We also have beautiful collection of wood grains, such as the rich, dark elegance of Rosewood or the brighter oak effect colours, along with smooth finishes and standout, statement colours including Chartwell Green, Dark Red and Steel Blue.

All of our windows are also available in colour combinations, so you can have the outside in one colour, and the inside another, if you wish.

I hear a lot about energy rated windows! What does ‘A’ and ‘A+’ rated windows mean?

Window Energy Ratings (WERs) use a consumer-friendly traffic light style to help you determine how energy efficient your window will be.  Think of it as similar to the energy ratings you find on white goods in your home such as fridges, freezers, washing machines etc – using a scale of A+ – G.

A+ rated windows are the most energy efficient windows available in the UK as defined by the BFRC Rating Scheme.  This is the UK’s national system for rating the energy efficiency of windows and is recognised within the Building Regulations as a method to show compliance for your replacement window installation.

Look out for windows that carry A or A+ rating so you can be sure they will keep your home comfortably warm and energy efficient.

All new or replacement windows require a minimum WER of C or above.  Ask your Pennine advisor for further details and they’ll be only too happy to help.

What does U-Value mean?

A U-Value, in simple terms, indicates how well your window will be at retaining the internal heat within your home and preventing it from escaping to the outside.  U-Values are measure in Watts per square metre, or W/m2 K. The lower the U-Value number, the better the heat retention of the window.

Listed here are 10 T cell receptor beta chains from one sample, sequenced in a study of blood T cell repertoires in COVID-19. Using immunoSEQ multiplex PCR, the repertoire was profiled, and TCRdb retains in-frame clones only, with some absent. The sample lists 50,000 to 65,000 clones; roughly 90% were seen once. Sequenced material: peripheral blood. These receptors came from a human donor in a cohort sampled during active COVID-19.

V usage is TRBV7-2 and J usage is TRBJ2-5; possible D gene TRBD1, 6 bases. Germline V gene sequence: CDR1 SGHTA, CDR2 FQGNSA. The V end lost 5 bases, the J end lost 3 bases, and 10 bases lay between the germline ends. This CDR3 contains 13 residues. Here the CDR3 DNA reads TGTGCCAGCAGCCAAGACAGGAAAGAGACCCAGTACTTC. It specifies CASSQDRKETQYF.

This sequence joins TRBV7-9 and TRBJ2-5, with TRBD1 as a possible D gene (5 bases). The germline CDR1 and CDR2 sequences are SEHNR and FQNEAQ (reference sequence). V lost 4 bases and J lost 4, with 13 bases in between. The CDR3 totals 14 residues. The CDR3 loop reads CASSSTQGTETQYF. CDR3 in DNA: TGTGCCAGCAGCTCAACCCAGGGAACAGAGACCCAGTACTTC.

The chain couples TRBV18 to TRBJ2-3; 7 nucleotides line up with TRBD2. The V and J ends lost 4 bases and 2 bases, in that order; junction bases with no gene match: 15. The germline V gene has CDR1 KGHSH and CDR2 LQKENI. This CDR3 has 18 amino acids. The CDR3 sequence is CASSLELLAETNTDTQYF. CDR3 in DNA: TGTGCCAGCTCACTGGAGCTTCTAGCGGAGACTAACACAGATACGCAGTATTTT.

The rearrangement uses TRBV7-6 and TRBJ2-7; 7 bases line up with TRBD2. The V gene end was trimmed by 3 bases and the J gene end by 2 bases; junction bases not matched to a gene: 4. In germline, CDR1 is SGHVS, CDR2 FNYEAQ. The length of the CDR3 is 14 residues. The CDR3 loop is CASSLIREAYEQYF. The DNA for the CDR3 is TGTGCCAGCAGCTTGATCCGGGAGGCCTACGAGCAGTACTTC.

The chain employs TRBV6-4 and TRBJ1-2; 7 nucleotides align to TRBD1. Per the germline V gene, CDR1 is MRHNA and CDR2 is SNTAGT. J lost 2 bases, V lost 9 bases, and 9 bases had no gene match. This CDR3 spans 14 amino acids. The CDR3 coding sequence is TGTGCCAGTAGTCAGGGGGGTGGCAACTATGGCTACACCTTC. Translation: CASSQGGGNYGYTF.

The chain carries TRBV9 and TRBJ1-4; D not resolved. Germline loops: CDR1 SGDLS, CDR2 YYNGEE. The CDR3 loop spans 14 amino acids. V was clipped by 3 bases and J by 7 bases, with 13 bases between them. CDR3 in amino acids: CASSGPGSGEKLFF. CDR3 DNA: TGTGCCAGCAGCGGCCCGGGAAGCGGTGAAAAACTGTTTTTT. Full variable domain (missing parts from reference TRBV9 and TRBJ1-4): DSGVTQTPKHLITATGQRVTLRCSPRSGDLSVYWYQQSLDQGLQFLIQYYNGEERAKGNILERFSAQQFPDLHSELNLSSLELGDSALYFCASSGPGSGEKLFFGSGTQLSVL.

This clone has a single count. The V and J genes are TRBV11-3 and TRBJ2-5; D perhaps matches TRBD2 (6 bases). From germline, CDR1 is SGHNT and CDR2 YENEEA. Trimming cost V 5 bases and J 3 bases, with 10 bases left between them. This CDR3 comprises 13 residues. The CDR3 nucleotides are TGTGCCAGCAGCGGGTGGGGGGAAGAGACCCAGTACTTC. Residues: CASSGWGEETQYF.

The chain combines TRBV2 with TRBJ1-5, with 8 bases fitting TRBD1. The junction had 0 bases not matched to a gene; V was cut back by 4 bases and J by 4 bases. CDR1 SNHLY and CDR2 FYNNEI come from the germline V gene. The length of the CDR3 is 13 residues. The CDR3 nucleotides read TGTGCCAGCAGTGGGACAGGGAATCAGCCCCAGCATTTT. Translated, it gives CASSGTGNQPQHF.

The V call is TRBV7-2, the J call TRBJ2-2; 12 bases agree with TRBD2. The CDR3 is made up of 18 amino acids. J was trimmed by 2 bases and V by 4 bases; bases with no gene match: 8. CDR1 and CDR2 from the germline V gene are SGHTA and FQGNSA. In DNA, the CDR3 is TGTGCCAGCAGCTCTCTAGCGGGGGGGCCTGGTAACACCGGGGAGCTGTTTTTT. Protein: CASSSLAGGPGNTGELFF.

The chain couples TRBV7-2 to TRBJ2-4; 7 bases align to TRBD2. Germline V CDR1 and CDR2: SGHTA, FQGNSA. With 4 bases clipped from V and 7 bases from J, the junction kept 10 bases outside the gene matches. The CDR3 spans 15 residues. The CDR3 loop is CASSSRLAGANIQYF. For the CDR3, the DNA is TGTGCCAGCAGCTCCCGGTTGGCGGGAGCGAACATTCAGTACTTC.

All new or replacement windows require a minimum U Value of 1.6 W/m2 K.  Ask your Pennine advisor for further details and they’ll be only too happy to help.

What does Secured by Design mean?

Secured by Design (SBD) is the official police security initiative that works to improve the security of buildings and their immediate surroundings to provide safe places to live.

SBD’s product-based accreditation scheme – the Police Preferred Specification – provides a recognised standard for all security products that can deter and reduce crime.  This includes domestic windows and doors, and the components within them such as locks, hinges etc.

Our sister manufacturing company, Conservatory Outlet (part of the Conservatory Outlet Group) is a registered member of Secured by Design and many of our products have been tested to meet the demands of the standard.  Please ask your Pennine advisor for details if security is a particular concern for you.

Do you make your own windows?

Yes, Pennine is part of the Conservatory Outlet Group of companies, and its sister company Conservatory Outlet is one of the leading manufacturers of UPVC and aluminium windows in the UK.  All of our windows are manufactured in the UK at Conservatory Outlet’s state-of-the-art manufacturing facility in Wakefield, West Yorkshire.

Having such a close relationship with our manufacturer means we retain close control over our supply chain – ensuring the exceptional, quality of our innovative product range is maintained at all times.

Is Pennine a member of FENSA?